Coping With Anger
Anger is a normal and basic human emotion. It is a response to threats to our safety, well being and happiness. It is a survival function because it communicates to others and ourselves that something is wrong. We get angry when we are frustrated, hurt, annoyed, disappointed, harassed or threatened. The way we express our anger depends on our life experiences. This can make our anger a friend or an enemy. For example, your anger at the protocol parking situation on campus could be channeled such that you run to be a senator in the student government body so that you can effect changes. The same anger can be expressed differently. The good news is that because the way we express our anger was learned, we can also learn how to manage it and express it appropriately so that it works for us rather than against us. This is especially important for those of us who handle our anger inappropriately by hurting others or ourselves or remain unhappy and miserable because we cannot get rid of the anger.
Harmful Side Effects of Anger. If anger is held in or expressed in hostile outbursts rather than dealt with in a positive way, there are various harmful side effects.
1. It short-circuits your reasoning power and you are likely to hurt others physically or emotionally.
2. It can lead to low self-esteem.
3. It could drive away friends, families and potential friends. This could lead to loneliness and depression.
4. It could promote the development of unhealthy behaviors like drinking too much, drug use, or bingeing on junk food.
5. Pent up anger contributes to physical problems like headaches, ulcers, bowel problems, skin flare ups, tiredness and heart attacks.
Ways to Handle Anger
Admit to it.
Though this sounds so simple and some do it well, many of us deny our anger and even suppress it.
Suppressed anger is an underlying cause of anxiety and depression. The relationship between depression and anger is very interesting.
Admitting our anger to ourselves includes acknowledging that we are having a problem coping with it.
Take time to find out why or what about the situation or person made you angry.
Could it be that you are physically tired and stressed out?
Try to tease out mistaken beliefs and attitudes that predispose you to excessive angry outbursts. Do I believe strongly that the world should be a fair place or people should always like me?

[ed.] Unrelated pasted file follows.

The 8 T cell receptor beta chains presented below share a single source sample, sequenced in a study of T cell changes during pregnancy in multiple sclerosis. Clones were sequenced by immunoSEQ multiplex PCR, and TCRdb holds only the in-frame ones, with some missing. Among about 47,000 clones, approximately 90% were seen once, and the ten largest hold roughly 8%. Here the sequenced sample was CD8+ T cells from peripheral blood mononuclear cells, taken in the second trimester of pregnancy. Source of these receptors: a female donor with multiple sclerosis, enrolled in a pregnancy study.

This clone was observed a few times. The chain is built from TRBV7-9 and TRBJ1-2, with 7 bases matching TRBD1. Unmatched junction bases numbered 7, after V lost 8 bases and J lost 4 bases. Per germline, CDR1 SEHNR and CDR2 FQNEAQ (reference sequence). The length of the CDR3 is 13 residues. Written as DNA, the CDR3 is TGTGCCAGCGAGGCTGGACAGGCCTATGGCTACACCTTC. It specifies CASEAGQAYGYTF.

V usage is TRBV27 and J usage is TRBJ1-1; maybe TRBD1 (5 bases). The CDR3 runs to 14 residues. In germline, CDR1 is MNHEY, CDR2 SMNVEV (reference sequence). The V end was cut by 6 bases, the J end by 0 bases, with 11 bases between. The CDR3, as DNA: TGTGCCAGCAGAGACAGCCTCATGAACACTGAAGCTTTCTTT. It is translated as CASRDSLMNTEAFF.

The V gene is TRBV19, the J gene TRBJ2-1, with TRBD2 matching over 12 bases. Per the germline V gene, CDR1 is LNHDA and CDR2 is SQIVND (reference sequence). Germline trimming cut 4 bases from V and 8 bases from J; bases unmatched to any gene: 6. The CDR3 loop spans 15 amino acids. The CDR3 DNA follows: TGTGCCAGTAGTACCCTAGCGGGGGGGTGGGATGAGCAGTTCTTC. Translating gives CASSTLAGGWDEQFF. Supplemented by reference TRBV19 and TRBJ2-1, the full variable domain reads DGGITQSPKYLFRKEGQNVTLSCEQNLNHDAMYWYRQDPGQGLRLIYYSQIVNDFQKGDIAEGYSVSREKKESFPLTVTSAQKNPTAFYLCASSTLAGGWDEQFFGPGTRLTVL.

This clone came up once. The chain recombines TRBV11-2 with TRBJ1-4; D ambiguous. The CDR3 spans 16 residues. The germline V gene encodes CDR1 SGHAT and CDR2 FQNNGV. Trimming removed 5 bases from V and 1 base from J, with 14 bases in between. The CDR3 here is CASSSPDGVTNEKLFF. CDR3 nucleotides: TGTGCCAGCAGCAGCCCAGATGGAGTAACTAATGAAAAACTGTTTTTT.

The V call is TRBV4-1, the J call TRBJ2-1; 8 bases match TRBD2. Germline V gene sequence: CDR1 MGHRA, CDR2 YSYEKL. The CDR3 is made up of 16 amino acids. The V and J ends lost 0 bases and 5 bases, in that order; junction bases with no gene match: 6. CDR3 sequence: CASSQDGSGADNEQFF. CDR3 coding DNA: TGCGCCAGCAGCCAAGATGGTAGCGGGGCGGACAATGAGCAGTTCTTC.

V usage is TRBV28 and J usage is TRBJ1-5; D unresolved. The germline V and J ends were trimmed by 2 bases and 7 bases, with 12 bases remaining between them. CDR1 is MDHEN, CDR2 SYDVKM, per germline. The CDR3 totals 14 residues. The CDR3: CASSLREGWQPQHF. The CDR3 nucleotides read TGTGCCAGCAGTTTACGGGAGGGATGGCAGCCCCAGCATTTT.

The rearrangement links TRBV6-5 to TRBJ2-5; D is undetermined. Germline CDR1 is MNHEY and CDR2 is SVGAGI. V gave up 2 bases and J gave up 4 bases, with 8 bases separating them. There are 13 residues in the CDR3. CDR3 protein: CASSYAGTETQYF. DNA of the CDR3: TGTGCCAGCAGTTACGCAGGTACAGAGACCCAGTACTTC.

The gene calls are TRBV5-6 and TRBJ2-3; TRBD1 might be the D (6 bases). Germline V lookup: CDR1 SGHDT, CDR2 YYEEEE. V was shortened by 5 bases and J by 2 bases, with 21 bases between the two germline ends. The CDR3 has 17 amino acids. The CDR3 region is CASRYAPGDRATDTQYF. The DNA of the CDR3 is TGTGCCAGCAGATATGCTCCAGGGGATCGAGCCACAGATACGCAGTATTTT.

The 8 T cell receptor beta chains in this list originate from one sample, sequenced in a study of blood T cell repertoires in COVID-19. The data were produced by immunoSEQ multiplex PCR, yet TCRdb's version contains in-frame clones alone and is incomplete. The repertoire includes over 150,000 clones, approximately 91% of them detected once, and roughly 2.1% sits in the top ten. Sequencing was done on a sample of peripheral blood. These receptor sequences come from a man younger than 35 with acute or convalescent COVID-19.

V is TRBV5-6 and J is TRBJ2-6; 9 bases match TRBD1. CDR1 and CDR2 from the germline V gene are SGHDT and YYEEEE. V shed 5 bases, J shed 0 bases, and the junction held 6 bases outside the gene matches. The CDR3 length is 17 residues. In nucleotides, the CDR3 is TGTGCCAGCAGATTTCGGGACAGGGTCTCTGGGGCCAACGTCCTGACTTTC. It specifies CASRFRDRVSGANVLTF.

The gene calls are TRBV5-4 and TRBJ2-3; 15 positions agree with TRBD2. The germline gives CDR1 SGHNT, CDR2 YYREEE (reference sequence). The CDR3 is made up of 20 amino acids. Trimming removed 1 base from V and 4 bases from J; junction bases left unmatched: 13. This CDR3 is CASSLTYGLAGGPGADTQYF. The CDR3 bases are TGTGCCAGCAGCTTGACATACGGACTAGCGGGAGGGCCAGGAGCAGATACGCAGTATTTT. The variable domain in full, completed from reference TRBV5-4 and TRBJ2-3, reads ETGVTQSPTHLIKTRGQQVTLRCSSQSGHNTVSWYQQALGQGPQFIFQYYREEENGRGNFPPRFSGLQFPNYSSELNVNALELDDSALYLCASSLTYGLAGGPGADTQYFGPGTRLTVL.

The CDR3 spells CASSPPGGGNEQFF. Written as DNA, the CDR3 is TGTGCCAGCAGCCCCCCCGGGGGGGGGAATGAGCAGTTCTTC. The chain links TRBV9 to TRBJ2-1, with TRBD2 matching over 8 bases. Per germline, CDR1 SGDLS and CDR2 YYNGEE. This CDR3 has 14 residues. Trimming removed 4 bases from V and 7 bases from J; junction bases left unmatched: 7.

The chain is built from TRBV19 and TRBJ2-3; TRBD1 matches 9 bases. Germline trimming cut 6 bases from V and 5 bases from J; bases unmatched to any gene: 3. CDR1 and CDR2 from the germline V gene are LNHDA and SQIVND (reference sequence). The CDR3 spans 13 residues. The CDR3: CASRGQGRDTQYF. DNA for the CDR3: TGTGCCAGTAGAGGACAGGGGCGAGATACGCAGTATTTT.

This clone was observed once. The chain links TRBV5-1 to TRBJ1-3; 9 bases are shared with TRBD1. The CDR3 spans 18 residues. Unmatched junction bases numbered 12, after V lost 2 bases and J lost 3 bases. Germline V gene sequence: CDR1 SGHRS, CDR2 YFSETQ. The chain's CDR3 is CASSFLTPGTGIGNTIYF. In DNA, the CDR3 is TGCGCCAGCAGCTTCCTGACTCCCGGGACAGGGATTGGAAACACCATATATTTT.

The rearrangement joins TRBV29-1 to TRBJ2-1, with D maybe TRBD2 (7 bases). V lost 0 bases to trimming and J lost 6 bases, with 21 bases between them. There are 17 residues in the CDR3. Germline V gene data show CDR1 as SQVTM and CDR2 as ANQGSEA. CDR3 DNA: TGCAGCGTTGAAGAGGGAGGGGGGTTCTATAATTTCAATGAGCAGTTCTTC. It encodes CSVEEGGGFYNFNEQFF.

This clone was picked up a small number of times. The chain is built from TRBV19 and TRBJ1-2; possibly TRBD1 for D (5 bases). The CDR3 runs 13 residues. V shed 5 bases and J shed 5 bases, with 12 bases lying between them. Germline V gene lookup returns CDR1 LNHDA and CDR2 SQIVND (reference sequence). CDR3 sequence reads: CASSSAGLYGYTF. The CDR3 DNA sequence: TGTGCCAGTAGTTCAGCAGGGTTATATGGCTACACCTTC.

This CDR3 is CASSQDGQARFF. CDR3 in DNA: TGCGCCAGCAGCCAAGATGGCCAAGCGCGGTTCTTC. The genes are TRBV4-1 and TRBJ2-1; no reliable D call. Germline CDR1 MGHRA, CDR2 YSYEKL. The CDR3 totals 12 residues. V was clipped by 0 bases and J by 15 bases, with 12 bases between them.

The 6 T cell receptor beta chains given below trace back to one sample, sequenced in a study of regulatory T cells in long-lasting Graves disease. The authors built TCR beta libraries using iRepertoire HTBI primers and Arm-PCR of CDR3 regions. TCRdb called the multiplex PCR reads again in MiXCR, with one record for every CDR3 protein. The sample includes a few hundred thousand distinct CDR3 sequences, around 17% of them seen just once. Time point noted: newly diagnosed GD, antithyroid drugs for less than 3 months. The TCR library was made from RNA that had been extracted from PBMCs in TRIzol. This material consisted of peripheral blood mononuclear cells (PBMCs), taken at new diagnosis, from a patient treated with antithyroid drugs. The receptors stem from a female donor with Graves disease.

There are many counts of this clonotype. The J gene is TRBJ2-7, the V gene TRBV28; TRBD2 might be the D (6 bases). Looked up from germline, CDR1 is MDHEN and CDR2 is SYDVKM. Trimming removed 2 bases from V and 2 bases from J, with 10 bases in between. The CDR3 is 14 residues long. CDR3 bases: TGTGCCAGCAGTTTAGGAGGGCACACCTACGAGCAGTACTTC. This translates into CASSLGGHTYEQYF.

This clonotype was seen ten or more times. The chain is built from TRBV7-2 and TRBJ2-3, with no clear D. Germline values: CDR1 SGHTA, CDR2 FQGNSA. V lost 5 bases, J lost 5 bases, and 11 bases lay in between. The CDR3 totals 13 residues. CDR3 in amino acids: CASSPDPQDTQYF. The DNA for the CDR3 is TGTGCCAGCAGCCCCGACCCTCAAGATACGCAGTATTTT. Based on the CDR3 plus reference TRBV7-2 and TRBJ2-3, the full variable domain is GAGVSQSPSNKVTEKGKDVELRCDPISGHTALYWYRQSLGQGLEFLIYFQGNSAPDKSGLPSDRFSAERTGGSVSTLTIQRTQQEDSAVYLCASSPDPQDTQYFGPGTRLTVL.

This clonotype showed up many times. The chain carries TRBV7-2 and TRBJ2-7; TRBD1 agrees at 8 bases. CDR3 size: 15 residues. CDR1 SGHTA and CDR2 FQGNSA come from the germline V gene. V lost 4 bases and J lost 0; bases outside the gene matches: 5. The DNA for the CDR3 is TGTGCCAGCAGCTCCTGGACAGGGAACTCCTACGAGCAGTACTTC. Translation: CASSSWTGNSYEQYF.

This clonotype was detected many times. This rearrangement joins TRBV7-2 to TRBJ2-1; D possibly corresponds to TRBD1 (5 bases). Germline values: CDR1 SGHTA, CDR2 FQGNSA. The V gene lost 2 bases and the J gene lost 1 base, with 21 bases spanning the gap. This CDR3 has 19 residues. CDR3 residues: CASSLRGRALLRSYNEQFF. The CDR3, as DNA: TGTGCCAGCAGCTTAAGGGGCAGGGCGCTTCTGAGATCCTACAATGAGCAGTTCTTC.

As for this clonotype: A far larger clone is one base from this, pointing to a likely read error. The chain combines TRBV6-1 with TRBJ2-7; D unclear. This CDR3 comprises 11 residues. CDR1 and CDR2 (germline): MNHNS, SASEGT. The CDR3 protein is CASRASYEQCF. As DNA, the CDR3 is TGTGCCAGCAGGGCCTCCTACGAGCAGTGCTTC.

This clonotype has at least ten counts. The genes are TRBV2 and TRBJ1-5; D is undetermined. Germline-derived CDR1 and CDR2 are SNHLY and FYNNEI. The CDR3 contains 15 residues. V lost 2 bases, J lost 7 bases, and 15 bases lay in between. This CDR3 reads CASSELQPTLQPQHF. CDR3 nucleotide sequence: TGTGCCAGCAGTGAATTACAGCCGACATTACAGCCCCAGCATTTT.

If I don’t express my anger, what in my past contributes to this? Fear? Ignorance? Denial?
Some counselors suggest that we keep a “hostility log”. Here you write down and thereby monitor your cynical and aggressive thoughts. This gives you an idea of the frequency and kinds of situations that provoke you.
This may be difficult to do and may not happen in the middle of a rage.
However, putting oneself in the other person’s shoes helps us gain a different perspective. We may not agree with them but it might shatter some of our beliefs that’s fueling the anger (e.g. he’s trying to make a fool of me).
Express it and nurture you.
Find a way to calm down a notch before you express your anger.
Take a few deep breaths, go for a walk or instruct yourself to be calm so that you can stay in control and not explode while talking about the situation.
If at any point in time you feel the anger welling up again, take time out again and calm down.
Other techniques that help interrupt the anger cycle are positive self talk, and thought stopping.
In expressing your anger, stick to the facts, what about the behavior bothers you and why.
Use “ I” statements and assert yourself constructively.
If it is a situation where you can talk to the person later, it may be a good idea to first vent with friends.
Learn to relax and ignore some things because frequent outbursts alienate others.
Look for humor in situations and laugh at yourself.
If you cannot confront the source of your anger then vent your feelings constructively. For example you could cry, exercise vigorously, clean the house or mow the lawn. A constructive physical activity outweighs punching bags, yelling in the middle of an open field or throwing nerf balls.
This step is the most difficult for many people. Yet, It is important to let go of the anger after we have expressed it.
We are doing this for ourselves even if the person or situation does not change. Otherwise resentment will fester and cause additional problems.
Who is in charge anyway?
Ask yourself if you really want to give another person or a particular situation power over you, your emotions and your behavior. Empower yourself to be the person you want to be … a person who can express emotion effectively or “let it go” in your own interest. To learn more about how to deal with anger, call the Counseling Center at 878-4436.